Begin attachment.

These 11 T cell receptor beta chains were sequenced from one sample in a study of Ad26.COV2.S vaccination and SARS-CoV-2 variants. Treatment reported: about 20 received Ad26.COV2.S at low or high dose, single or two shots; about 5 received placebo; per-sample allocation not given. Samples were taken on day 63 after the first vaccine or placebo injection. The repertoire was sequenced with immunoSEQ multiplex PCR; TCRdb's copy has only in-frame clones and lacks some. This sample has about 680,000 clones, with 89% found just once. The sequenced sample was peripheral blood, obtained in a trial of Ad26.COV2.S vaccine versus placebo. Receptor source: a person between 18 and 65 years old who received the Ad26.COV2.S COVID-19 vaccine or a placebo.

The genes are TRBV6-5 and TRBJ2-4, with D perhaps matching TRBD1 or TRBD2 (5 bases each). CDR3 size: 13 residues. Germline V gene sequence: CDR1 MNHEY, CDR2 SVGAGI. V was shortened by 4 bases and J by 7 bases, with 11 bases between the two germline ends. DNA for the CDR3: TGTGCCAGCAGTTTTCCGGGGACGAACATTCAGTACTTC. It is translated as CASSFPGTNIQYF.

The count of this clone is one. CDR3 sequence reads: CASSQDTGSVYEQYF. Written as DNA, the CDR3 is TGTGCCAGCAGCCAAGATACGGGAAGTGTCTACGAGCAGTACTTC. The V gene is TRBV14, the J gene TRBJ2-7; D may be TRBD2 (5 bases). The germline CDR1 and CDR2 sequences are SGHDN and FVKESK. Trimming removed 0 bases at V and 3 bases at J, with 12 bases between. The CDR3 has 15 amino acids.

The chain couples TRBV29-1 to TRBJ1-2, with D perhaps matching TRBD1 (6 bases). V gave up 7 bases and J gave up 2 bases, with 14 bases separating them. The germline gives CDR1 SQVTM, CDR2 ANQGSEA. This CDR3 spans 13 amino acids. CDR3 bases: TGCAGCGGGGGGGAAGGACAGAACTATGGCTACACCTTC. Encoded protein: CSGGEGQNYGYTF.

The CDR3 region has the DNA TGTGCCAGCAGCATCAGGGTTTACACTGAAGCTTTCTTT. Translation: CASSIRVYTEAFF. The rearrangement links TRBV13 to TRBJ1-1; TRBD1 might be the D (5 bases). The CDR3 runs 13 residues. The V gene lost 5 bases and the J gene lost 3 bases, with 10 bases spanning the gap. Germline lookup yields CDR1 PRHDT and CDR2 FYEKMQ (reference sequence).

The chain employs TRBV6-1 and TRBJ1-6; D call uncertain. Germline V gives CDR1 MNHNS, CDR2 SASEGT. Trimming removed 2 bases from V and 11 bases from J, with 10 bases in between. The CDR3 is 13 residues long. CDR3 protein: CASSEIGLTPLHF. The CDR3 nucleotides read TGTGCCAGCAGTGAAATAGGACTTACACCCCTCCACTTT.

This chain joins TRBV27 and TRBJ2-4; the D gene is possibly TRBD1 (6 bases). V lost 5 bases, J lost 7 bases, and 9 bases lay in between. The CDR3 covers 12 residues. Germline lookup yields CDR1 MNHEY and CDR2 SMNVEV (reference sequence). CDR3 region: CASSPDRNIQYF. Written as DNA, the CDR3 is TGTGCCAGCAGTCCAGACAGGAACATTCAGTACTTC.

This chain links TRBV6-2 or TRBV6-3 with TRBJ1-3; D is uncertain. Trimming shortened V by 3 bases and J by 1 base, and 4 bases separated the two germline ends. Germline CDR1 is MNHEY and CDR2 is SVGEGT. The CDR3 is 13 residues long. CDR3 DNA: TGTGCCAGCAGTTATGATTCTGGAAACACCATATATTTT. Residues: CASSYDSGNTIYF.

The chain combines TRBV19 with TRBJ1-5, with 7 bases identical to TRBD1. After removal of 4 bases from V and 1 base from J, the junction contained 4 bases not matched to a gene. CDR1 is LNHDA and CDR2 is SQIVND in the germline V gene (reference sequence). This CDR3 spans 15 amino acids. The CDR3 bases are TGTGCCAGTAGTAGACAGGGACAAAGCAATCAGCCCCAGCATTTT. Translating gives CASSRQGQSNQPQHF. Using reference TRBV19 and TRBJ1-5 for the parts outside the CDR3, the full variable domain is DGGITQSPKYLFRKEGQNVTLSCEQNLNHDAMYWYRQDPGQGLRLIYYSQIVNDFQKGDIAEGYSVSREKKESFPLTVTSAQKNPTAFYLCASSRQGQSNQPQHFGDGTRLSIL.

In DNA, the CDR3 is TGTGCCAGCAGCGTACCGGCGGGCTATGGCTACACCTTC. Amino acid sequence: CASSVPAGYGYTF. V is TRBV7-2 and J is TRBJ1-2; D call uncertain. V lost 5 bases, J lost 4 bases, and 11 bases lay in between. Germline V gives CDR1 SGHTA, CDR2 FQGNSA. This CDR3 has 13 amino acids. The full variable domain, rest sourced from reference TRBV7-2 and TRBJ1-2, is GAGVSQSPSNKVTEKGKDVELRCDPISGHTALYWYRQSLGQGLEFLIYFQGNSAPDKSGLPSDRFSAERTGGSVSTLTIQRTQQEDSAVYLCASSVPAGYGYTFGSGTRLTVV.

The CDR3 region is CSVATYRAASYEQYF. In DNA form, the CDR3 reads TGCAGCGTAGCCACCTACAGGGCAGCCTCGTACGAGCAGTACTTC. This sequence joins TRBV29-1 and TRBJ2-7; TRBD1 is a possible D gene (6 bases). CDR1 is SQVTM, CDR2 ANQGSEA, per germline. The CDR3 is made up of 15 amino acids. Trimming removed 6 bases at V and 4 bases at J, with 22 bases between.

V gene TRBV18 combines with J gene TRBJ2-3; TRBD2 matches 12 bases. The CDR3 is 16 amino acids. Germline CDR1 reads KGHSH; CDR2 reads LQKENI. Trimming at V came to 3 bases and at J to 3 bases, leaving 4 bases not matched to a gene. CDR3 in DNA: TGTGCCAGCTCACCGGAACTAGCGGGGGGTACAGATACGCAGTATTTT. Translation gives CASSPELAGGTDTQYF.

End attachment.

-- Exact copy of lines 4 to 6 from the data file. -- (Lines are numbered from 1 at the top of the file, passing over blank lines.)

The chain couples TRBV29-1 to TRBJ1-2, with D perhaps matching TRBD1 (6 bases). V gave up 7 bases and J gave up 2 bases, with 14 bases separating them. The germline gives CDR1 SQVTM, CDR2 ANQGSEA. This CDR3 spans 13 amino acids. CDR3 bases: TGCAGCGGGGGGGAAGGACAGAACTATGGCTACACCTTC. Encoded protein: CSGGEGQNYGYTF.

The CDR3 region has the DNA TGTGCCAGCAGCATCAGGGTTTACACTGAAGCTTTCTTT. Translation: CASSIRVYTEAFF. The rearrangement links TRBV13 to TRBJ1-1; TRBD1 might be the D (5 bases). The CDR3 runs 13 residues. The V gene lost 5 bases and the J gene lost 3 bases, with 10 bases spanning the gap. Germline lookup yields CDR1 PRHDT and CDR2 FYEKMQ (reference sequence).

The chain employs TRBV6-1 and TRBJ1-6; D call uncertain. Germline V gives CDR1 MNHNS, CDR2 SASEGT. Trimming removed 2 bases from V and 11 bases from J, with 10 bases in between. The CDR3 is 13 residues long. CDR3 protein: CASSEIGLTPLHF. The CDR3 nucleotides read TGTGCCAGCAGTGAAATAGGACTTACACCCCTCCACTTT.